Relee the Squirrel's Domain

It Started With the Eyes

by Relee the Squirrel

It started with the eyes, hundreds of pairs of glossy white eyes flying in the clear blue sky. They flew by flapping their long eyelashes like wings. It seemed to defy sense, but I didn't have time to wait and ponder. They were on us in an instant, fluttering white eyes like a snowstorm surrounding me. I could hardly see anything in the flurry, and then I felt something slap wetly against my face. For a fraction of a second I couldn't see, then with a heavy blink my eyes were clear and the flock of flying eyes was gone. Gone, that is, save for the pair of glossy white saucer eyes that decorated the faces of myself and everyone else in the caravan. Long, curly black lashes fluttered with each blink of heavy, brightly-coloured eyelids.

We were traveling a long ways down the road that leads to all places, but this was the strangest thing we had yet seen. The girls that came with Madame Schezcha pointed at eachothers faces and laughed at how their eyes looked. Kurk, the strong-man, tried to rip the thing off his face; he only managed to tug it taught before it sprang back, slapping him in the face with his own new eyelids. I just heaved a heavy sigh, for the road had been hard on me and even this whimsical land demonstrated only danger to my jaded eyes.

My name is Nomad, and though we are all nomads who travel in this endless caravan, only I was given that name and that destiny on my birth. I was born with this caravan by a mother and father I did not know and they passed on soon after, leaving me with only the endless road as my parent. Do not mourn for me, for the road is a fine enough parent. It provides for me, teaches me, and gives me a reason to live. I lead this caravan of vagabonds and nomads cast out of their homes and into the cosmos. We travel ever onwards, to the ends of space and time and beyond, for we have no home to return to and nowhere but the future in which to dwell.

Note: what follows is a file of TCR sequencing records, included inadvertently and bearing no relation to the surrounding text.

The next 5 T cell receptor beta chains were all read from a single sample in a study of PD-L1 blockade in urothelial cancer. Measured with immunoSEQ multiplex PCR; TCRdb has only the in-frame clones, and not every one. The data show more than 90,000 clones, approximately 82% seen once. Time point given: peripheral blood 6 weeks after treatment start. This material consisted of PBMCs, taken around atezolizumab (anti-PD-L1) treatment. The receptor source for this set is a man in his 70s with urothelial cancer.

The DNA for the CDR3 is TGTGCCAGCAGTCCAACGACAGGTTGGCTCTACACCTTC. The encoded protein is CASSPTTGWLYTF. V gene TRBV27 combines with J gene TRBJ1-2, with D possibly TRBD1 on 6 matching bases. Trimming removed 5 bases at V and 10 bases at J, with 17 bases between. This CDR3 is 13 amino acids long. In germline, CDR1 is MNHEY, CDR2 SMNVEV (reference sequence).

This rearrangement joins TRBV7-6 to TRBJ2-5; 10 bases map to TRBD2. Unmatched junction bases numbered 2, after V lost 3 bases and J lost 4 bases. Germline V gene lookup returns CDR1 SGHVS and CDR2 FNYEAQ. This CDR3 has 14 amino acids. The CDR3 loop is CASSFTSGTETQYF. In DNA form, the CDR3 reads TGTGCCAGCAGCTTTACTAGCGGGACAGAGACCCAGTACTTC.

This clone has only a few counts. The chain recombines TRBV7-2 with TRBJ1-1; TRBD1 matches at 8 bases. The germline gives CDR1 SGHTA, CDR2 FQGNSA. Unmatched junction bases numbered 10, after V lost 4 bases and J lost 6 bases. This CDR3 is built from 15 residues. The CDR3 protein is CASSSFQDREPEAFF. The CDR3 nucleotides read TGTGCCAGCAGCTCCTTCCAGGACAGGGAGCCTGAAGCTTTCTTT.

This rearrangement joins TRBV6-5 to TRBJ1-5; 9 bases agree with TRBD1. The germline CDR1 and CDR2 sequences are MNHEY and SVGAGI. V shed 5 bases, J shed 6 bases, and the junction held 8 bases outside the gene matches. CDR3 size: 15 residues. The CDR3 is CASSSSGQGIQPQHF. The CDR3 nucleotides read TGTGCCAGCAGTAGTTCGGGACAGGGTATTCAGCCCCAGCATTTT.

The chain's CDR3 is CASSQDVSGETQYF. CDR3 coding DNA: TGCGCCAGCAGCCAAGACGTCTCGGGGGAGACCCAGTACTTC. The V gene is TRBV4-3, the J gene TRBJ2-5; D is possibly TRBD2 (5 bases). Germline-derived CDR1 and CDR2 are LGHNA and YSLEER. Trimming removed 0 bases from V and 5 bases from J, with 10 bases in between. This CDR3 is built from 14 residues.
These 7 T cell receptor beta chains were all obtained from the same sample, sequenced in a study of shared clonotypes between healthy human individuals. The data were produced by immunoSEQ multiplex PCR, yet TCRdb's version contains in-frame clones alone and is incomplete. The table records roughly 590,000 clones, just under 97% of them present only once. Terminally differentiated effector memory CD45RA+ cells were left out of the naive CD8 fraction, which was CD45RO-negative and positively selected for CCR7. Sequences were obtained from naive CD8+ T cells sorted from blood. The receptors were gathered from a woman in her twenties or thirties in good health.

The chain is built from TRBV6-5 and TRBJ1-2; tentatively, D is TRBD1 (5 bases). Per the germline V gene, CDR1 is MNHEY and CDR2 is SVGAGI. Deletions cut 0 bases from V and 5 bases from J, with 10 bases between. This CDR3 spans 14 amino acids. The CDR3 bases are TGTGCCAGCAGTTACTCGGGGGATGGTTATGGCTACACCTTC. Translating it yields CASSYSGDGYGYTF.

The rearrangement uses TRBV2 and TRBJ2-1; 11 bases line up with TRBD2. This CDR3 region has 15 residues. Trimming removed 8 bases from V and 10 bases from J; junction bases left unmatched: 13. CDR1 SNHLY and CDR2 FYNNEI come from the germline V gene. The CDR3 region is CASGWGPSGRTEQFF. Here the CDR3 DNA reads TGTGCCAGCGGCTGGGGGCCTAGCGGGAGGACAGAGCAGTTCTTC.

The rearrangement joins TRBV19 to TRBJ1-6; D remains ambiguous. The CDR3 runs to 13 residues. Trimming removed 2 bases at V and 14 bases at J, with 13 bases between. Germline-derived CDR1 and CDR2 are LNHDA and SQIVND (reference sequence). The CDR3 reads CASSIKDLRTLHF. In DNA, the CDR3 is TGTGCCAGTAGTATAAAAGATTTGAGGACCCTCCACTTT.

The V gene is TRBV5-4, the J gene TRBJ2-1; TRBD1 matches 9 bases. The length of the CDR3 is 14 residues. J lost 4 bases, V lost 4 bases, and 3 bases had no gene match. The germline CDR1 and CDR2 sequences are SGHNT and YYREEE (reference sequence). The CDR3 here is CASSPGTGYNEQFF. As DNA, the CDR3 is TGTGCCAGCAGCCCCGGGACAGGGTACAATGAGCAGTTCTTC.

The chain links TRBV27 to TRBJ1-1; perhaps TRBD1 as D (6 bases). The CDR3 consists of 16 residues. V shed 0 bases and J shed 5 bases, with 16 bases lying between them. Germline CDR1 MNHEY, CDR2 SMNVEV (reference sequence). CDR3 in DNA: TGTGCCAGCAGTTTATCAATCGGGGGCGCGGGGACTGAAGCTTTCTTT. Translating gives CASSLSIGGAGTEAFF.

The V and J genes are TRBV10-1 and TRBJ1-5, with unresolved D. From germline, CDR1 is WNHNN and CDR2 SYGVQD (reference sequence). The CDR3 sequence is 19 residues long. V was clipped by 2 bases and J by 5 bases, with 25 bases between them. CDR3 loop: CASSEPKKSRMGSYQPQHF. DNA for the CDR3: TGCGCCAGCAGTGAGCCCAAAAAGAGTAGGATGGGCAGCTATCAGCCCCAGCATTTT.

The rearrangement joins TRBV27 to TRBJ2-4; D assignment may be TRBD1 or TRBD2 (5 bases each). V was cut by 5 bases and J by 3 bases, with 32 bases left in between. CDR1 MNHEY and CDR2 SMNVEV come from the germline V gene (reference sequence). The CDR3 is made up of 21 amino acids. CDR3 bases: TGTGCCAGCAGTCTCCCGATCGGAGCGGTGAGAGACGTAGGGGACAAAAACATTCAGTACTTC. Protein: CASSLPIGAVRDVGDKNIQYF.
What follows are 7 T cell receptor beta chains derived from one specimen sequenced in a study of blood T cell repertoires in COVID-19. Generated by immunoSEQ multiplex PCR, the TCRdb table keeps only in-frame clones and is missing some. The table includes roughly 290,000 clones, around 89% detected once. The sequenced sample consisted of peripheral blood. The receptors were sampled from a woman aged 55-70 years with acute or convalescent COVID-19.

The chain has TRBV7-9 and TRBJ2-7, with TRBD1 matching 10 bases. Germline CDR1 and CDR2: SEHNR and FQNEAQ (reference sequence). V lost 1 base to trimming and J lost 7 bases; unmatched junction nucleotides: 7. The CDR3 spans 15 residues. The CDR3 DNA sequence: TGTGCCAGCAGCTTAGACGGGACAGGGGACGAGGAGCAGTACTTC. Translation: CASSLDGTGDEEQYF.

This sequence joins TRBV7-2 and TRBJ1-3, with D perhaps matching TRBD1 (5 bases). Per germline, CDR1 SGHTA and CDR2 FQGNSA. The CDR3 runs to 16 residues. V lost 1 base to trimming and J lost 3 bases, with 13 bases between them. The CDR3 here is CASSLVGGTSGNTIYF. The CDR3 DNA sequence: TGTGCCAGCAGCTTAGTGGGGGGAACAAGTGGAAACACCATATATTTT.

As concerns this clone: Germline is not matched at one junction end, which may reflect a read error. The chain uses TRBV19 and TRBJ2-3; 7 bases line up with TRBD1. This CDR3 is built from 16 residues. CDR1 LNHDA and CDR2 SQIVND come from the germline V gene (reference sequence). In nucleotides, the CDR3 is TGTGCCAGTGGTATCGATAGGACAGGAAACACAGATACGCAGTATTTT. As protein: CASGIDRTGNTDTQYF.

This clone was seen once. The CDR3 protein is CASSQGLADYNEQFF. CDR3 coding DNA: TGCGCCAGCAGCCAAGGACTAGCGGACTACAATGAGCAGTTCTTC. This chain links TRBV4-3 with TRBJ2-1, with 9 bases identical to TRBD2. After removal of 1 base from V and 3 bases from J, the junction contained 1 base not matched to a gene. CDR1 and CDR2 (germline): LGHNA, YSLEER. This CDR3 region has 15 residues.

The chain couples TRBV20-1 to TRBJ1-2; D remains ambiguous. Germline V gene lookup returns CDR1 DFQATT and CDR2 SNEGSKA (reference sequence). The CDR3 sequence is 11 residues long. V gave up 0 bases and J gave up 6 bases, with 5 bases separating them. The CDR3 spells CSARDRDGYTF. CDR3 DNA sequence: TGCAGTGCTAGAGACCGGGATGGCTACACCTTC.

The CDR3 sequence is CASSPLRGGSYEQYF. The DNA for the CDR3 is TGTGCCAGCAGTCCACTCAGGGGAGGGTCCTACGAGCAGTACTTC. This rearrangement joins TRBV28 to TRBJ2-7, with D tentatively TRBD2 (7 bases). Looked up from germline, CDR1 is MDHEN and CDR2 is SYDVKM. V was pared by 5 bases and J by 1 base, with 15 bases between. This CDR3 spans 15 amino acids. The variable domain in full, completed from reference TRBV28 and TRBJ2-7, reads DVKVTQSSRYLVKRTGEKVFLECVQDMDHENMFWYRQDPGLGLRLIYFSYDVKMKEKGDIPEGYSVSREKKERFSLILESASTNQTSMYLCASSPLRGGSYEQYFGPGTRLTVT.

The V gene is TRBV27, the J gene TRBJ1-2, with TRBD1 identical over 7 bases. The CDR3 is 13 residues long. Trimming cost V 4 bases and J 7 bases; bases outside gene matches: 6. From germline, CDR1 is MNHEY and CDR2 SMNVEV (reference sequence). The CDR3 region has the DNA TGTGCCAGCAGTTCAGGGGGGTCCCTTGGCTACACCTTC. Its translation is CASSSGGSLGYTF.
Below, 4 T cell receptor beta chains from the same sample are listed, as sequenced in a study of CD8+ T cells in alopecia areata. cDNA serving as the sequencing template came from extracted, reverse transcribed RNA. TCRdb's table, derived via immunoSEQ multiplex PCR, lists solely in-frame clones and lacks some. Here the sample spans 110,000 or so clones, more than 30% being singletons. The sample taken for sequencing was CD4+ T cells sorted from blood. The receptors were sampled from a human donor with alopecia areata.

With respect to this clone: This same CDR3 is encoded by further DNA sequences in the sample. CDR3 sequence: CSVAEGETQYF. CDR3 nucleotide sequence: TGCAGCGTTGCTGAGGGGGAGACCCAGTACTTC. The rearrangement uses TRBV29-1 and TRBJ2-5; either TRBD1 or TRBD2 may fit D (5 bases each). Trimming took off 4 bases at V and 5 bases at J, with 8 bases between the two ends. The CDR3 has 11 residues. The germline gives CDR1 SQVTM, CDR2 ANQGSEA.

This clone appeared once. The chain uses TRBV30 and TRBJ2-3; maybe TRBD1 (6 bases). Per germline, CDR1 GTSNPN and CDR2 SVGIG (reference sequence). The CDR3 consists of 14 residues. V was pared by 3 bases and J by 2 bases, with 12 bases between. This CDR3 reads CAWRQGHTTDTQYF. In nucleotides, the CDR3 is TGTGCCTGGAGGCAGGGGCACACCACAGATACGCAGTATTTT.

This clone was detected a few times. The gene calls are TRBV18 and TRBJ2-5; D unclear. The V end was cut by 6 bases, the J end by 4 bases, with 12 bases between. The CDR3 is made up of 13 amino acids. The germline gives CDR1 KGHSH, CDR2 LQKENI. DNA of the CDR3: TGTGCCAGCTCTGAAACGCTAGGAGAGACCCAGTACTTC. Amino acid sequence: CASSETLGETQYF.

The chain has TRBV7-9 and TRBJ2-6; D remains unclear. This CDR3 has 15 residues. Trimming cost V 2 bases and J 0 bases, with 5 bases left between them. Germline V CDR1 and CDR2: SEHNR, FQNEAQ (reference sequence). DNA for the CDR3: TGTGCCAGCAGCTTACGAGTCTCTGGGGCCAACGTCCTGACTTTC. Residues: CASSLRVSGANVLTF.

This world of bright colours and whimsical cheer held danger, I knew, but also sustenance. For though the road is my home all creatures must eat, and our caravan had traveled many days without oasis or town to gather supplies. I called out to the men to hoist the water barrels and follow me to the river. It had fresh blue water, bluer than any water ought to be but clean enough to drink.

Madame Schezcha drew aside the beaded curtain of her wagon and stepped out onto the rubbery turf that made up the ground of this world. Even her steely-eyed gaze had been replaced by the large, saucer-like eyes that had pasted themselves to everyone in our group. The two teenaged girls who acompanied her had taken to the side of the road and were picking the local flowers. The Madame marched across the field to where I was organizing the men and called out to me. She complained that we had stopped in such a strange place, and anounced that I had put the caravan in danger of the strange creatures that now replaced our eyes. I shook my head and told her that this was the way of the road, and reminded her that we needed to stop and replenish our supplies if we were to survive the coming travels. She grimaced and gave a loud 'harumph' before turning and storming over to her girls. I knew she understood and agreed with me, but her pride stopped her from aknowledging it.

All Content Copyright Arthur Payne, AKA Relee the Squirrel

Last Update: January 6, 2009